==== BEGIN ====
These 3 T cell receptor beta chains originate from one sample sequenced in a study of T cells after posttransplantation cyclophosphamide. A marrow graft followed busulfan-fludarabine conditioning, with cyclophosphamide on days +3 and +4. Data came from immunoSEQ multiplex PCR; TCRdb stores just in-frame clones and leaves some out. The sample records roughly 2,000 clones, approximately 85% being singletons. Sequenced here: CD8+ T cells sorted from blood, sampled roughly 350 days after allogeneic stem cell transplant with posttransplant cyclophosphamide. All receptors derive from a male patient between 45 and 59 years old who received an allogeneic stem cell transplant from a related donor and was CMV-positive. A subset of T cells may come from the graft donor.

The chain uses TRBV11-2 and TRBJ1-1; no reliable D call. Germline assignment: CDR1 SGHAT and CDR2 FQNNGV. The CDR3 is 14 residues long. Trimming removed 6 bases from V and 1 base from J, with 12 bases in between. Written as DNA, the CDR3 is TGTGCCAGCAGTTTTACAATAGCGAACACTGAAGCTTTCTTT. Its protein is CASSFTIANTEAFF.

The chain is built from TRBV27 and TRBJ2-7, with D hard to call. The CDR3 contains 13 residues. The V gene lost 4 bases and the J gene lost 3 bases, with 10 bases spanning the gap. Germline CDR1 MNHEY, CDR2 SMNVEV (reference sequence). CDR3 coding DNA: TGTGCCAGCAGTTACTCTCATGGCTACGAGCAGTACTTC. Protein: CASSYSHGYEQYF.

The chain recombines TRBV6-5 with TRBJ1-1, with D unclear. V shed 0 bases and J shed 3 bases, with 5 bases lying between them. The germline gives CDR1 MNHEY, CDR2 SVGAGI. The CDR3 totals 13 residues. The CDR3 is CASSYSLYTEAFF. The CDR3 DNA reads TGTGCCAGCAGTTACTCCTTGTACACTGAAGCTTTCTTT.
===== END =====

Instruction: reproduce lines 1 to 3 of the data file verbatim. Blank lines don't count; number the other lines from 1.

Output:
These 3 T cell receptor beta chains originate from one sample sequenced in a study of T cells after posttransplantation cyclophosphamide. A marrow graft followed busulfan-fludarabine conditioning, with cyclophosphamide on days +3 and +4. Data came from immunoSEQ multiplex PCR; TCRdb stores just in-frame clones and leaves some out. The sample records roughly 2,000 clones, approximately 85% being singletons. Sequenced here: CD8+ T cells sorted from blood, sampled roughly 350 days after allogeneic stem cell transplant with posttransplant cyclophosphamide. All receptors derive from a male patient between 45 and 59 years old who received an allogeneic stem cell transplant from a related donor and was CMV-positive. A subset of T cells may come from the graft donor.

The chain uses TRBV11-2 and TRBJ1-1; no reliable D call. Germline assignment: CDR1 SGHAT and CDR2 FQNNGV. The CDR3 is 14 residues long. Trimming removed 6 bases from V and 1 base from J, with 12 bases in between. Written as DNA, the CDR3 is TGTGCCAGCAGTTTTACAATAGCGAACACTGAAGCTTTCTTT. Its protein is CASSFTIANTEAFF.

The chain is built from TRBV27 and TRBJ2-7, with D hard to call. The CDR3 contains 13 residues. The V gene lost 4 bases and the J gene lost 3 bases, with 10 bases spanning the gap. Germline CDR1 MNHEY, CDR2 SMNVEV (reference sequence). CDR3 coding DNA: TGTGCCAGCAGTTACTCTCATGGCTACGAGCAGTACTTC. Protein: CASSYSHGYEQYF.